With just a few days left before federal funding for highway programs expires, the Senate is debating all sorts of amendments to an extension-- from export subsidies to the Affordable Care Act. But there is one subject it will not debate—the gas tax. Except for a handful of lawmakers, nobody in
In 24 days, federal spending authority under the highway trust fund comes to an end. Without legislation to keep the program going and money to finance it, road projects will slow in the midst of high construction season. And where are Congress and the White House on this perennial issue? Nowhere.
In about six weeks, federal money to keep the Highway Trust Fund going will once again dry up and Congress will begin its predictable scramble to keep cash flowing to roads, bridges, and transit projects. The reason for the gridlock: Neither Congress nor President Obama is willing to back a gas tax
A short road too often traveled. Federal highway funding is due to expire in about two weeks, and Transportation Secretary Anthony Foxx says a temporary extension—the 33rd in six years—would “prolong a dangerous status quo of funding infrastructure at a level that has left our transportation system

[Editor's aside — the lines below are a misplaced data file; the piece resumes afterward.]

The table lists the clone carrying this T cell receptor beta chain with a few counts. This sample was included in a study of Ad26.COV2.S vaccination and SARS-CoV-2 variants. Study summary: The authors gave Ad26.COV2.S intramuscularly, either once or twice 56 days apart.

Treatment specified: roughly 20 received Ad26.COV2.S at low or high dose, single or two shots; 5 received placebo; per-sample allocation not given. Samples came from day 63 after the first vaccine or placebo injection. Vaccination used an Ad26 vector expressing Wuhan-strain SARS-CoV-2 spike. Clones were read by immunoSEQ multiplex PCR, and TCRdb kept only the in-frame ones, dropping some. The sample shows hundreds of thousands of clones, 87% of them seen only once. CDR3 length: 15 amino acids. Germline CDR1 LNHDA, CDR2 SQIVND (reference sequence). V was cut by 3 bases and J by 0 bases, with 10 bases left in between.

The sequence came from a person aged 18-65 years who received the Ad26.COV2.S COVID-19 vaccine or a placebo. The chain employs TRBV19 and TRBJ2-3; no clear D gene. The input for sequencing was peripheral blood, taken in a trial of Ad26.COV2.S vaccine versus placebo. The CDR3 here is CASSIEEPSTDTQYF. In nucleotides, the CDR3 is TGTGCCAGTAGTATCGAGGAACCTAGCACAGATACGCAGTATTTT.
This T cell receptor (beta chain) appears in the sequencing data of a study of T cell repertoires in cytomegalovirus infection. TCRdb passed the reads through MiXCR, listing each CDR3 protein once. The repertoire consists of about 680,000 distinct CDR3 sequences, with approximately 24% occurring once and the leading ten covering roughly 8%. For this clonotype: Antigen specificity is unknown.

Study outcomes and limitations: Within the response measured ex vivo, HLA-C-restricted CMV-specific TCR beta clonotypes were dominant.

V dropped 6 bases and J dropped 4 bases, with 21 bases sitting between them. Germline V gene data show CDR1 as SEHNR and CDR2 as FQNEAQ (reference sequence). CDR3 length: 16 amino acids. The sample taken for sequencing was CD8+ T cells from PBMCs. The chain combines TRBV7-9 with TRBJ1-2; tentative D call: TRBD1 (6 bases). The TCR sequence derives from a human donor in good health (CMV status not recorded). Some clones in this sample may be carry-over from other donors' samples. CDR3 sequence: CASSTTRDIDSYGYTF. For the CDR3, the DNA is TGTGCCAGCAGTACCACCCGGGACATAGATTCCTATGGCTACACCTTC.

There’s a bipartisan House effort to double the federal gas tax. It would raise the 18.4 cents-per-gallon tax to about 30 cents, would be inflation adjusted, and would rise again in three years if Congress does not find another way to pay for federal transportation projects. The bill’s sponsors—
In principle, the Highway Trust Fund (HTF) is simple. Drivers pay a federal gas tax when they purchase fuel, the revenue goes to the HTF, and the federal government sends the dollars to states and local governments for highway and transit programs. But in practice the system is a mess and a new